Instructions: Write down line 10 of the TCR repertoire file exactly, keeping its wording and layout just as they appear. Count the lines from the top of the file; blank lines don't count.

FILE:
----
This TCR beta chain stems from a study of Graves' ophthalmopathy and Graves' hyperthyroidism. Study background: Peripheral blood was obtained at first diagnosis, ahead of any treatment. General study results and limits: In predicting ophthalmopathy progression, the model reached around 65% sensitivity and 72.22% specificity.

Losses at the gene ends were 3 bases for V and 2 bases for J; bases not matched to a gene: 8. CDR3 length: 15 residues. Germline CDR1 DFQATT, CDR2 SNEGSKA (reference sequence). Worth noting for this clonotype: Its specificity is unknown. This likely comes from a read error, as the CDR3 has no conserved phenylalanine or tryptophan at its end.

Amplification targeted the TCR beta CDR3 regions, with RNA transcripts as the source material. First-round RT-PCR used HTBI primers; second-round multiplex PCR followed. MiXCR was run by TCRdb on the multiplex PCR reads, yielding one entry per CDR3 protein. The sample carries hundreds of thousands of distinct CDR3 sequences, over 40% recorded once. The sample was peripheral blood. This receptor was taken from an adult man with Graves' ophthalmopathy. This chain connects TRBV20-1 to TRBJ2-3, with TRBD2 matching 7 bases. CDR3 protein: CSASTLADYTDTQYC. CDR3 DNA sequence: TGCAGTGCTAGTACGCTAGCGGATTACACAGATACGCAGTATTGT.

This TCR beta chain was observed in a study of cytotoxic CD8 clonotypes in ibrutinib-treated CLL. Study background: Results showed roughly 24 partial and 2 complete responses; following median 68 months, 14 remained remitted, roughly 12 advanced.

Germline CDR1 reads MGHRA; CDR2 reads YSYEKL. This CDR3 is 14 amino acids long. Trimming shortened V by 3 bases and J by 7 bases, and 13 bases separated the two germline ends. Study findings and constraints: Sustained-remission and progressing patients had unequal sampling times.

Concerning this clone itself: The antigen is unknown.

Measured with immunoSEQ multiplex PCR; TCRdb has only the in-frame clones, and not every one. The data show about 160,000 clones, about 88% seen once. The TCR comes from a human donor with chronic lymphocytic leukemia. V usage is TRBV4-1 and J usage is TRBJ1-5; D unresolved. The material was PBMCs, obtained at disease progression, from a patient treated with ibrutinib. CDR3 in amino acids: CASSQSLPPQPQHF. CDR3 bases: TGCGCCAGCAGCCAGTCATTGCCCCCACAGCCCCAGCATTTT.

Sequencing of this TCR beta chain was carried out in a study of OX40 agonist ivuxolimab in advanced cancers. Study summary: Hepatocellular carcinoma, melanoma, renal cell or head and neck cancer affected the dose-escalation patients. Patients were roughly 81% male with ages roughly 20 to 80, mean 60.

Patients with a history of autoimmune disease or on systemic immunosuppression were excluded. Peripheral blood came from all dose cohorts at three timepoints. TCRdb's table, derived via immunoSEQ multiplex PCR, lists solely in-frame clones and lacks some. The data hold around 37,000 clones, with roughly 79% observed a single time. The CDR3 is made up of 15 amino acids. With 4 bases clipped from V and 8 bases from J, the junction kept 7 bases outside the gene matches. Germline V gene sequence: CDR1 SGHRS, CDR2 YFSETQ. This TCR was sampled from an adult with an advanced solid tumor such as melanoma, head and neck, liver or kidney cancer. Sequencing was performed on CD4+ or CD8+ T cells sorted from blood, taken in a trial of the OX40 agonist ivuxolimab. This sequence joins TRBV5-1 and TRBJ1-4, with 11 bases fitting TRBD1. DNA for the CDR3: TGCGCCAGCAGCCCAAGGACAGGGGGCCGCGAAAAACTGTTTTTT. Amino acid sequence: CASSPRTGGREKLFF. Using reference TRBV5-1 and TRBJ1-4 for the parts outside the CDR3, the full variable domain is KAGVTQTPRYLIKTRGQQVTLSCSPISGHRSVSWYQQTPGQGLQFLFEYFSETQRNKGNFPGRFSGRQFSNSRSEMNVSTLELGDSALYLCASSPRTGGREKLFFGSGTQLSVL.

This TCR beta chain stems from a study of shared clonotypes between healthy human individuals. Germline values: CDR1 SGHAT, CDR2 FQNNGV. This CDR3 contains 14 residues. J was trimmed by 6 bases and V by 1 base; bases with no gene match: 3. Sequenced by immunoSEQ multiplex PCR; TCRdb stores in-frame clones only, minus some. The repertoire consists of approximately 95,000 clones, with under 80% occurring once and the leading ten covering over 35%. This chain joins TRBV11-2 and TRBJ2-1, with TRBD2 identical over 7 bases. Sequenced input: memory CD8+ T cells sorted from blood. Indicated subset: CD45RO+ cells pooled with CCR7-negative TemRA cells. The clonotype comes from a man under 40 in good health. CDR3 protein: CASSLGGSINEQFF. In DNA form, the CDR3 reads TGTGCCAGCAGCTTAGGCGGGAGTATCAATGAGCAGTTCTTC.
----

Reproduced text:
This TCR beta chain stems from a study of shared clonotypes between healthy human individuals. Germline values: CDR1 SGHAT, CDR2 FQNNGV. This CDR3 contains 14 residues. J was trimmed by 6 bases and V by 1 base; bases with no gene match: 3. Sequenced by immunoSEQ multiplex PCR; TCRdb stores in-frame clones only, minus some. The repertoire consists of approximately 95,000 clones, with under 80% occurring once and the leading ten covering over 35%. This chain joins TRBV11-2 and TRBJ2-1, with TRBD2 identical over 7 bases. Sequenced input: memory CD8+ T cells sorted from blood. Indicated subset: CD45RO+ cells pooled with CCR7-negative TemRA cells. The clonotype comes from a man under 40 in good health. CDR3 protein: CASSLGGSINEQFF. In DNA form, the CDR3 reads TGTGCCAGCAGCTTAGGCGGGAGTATCAATGAGCAGTTCTTC.